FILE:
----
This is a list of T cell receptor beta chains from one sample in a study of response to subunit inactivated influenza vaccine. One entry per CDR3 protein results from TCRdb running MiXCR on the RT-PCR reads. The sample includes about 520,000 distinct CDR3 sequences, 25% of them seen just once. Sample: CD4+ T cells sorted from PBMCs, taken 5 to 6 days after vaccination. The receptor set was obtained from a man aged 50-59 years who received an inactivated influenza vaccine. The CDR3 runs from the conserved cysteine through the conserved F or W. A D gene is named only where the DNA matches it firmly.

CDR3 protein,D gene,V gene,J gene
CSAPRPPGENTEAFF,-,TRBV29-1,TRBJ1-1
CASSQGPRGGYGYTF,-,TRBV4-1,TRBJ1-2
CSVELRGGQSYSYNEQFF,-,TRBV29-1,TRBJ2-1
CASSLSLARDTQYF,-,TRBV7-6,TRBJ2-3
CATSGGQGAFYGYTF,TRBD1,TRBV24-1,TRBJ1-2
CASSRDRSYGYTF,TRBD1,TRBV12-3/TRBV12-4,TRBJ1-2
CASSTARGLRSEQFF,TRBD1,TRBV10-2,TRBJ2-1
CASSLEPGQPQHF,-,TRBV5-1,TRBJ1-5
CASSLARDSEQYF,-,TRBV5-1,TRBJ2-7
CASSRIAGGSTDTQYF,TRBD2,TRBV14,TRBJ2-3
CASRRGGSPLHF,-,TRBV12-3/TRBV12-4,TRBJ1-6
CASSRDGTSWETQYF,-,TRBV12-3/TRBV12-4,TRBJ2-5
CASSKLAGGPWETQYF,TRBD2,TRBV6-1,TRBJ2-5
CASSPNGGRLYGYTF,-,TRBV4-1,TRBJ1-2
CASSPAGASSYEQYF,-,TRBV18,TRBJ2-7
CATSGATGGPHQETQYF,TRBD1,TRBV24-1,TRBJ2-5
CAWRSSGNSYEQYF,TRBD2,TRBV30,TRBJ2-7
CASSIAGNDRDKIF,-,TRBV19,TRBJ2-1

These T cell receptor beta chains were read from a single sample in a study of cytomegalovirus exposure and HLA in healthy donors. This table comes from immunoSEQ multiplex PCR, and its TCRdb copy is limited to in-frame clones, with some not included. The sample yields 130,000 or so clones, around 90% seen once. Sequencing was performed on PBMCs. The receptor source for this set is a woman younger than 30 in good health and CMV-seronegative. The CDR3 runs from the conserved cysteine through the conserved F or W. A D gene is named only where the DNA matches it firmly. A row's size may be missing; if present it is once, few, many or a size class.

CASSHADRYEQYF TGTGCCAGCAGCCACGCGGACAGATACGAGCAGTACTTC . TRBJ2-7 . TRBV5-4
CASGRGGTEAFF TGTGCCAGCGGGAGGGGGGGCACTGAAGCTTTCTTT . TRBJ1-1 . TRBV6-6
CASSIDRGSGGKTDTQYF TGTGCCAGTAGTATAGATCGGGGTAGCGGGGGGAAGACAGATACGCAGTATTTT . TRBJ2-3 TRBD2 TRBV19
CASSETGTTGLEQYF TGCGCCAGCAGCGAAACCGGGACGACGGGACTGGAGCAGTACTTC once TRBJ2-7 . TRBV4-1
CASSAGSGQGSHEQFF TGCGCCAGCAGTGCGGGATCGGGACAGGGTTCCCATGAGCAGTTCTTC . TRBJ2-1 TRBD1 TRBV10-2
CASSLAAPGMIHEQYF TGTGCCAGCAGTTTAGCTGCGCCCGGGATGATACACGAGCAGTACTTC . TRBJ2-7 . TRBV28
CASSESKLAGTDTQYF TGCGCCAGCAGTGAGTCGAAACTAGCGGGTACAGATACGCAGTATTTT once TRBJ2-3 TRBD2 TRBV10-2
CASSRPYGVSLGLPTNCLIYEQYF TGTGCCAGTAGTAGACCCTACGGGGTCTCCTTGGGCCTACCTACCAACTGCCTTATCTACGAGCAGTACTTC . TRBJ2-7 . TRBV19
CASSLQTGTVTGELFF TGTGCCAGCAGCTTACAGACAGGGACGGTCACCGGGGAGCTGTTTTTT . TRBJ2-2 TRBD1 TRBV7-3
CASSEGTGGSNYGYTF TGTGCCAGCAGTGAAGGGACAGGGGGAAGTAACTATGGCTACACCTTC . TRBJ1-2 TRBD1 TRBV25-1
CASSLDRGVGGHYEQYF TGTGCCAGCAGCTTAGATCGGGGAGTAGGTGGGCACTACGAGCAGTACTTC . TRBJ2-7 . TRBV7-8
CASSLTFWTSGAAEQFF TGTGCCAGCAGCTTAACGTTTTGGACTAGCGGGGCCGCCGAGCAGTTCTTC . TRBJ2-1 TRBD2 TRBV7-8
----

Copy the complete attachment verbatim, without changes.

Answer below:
This is a list of T cell receptor beta chains from one sample in a study of response to subunit inactivated influenza vaccine. One entry per CDR3 protein results from TCRdb running MiXCR on the RT-PCR reads. The sample includes about 520,000 distinct CDR3 sequences, 25% of them seen just once. Sample: CD4+ T cells sorted from PBMCs, taken 5 to 6 days after vaccination. The receptor set was obtained from a man aged 50-59 years who received an inactivated influenza vaccine. The CDR3 runs from the conserved cysteine through the conserved F or W. A D gene is named only where the DNA matches it firmly.

CDR3 protein,D gene,V gene,J gene
CSAPRPPGENTEAFF,-,TRBV29-1,TRBJ1-1
CASSQGPRGGYGYTF,-,TRBV4-1,TRBJ1-2
CSVELRGGQSYSYNEQFF,-,TRBV29-1,TRBJ2-1
CASSLSLARDTQYF,-,TRBV7-6,TRBJ2-3
CATSGGQGAFYGYTF,TRBD1,TRBV24-1,TRBJ1-2
CASSRDRSYGYTF,TRBD1,TRBV12-3/TRBV12-4,TRBJ1-2
CASSTARGLRSEQFF,TRBD1,TRBV10-2,TRBJ2-1
CASSLEPGQPQHF,-,TRBV5-1,TRBJ1-5
CASSLARDSEQYF,-,TRBV5-1,TRBJ2-7
CASSRIAGGSTDTQYF,TRBD2,TRBV14,TRBJ2-3
CASRRGGSPLHF,-,TRBV12-3/TRBV12-4,TRBJ1-6
CASSRDGTSWETQYF,-,TRBV12-3/TRBV12-4,TRBJ2-5
CASSKLAGGPWETQYF,TRBD2,TRBV6-1,TRBJ2-5
CASSPNGGRLYGYTF,-,TRBV4-1,TRBJ1-2
CASSPAGASSYEQYF,-,TRBV18,TRBJ2-7
CATSGATGGPHQETQYF,TRBD1,TRBV24-1,TRBJ2-5
CAWRSSGNSYEQYF,TRBD2,TRBV30,TRBJ2-7
CASSIAGNDRDKIF,-,TRBV19,TRBJ2-1

These T cell receptor beta chains were read from a single sample in a study of cytomegalovirus exposure and HLA in healthy donors. This table comes from immunoSEQ multiplex PCR, and its TCRdb copy is limited to in-frame clones, with some not included. The sample yields 130,000 or so clones, around 90% seen once. Sequencing was performed on PBMCs. The receptor source for this set is a woman younger than 30 in good health and CMV-seronegative. The CDR3 runs from the conserved cysteine through the conserved F or W. A D gene is named only where the DNA matches it firmly. A row's size may be missing; if present it is once, few, many or a size class.

CASSHADRYEQYF TGTGCCAGCAGCCACGCGGACAGATACGAGCAGTACTTC . TRBJ2-7 . TRBV5-4
CASGRGGTEAFF TGTGCCAGCGGGAGGGGGGGCACTGAAGCTTTCTTT . TRBJ1-1 . TRBV6-6
CASSIDRGSGGKTDTQYF TGTGCCAGTAGTATAGATCGGGGTAGCGGGGGGAAGACAGATACGCAGTATTTT . TRBJ2-3 TRBD2 TRBV19
CASSETGTTGLEQYF TGCGCCAGCAGCGAAACCGGGACGACGGGACTGGAGCAGTACTTC once TRBJ2-7 . TRBV4-1
CASSAGSGQGSHEQFF TGCGCCAGCAGTGCGGGATCGGGACAGGGTTCCCATGAGCAGTTCTTC . TRBJ2-1 TRBD1 TRBV10-2
CASSLAAPGMIHEQYF TGTGCCAGCAGTTTAGCTGCGCCCGGGATGATACACGAGCAGTACTTC . TRBJ2-7 . TRBV28
CASSESKLAGTDTQYF TGCGCCAGCAGTGAGTCGAAACTAGCGGGTACAGATACGCAGTATTTT once TRBJ2-3 TRBD2 TRBV10-2
CASSRPYGVSLGLPTNCLIYEQYF TGTGCCAGTAGTAGACCCTACGGGGTCTCCTTGGGCCTACCTACCAACTGCCTTATCTACGAGCAGTACTTC . TRBJ2-7 . TRBV19
CASSLQTGTVTGELFF TGTGCCAGCAGCTTACAGACAGGGACGGTCACCGGGGAGCTGTTTTTT . TRBJ2-2 TRBD1 TRBV7-3
CASSEGTGGSNYGYTF TGTGCCAGCAGTGAAGGGACAGGGGGAAGTAACTATGGCTACACCTTC . TRBJ1-2 TRBD1 TRBV25-1
CASSLDRGVGGHYEQYF TGTGCCAGCAGCTTAGATCGGGGAGTAGGTGGGCACTACGAGCAGTACTTC . TRBJ2-7 . TRBV7-8
CASSLTFWTSGAAEQFF TGTGCCAGCAGCTTAACGTTTTGGACTAGCGGGGCCGCCGAGCAGTTCTTC . TRBJ2-1 TRBD2 TRBV7-8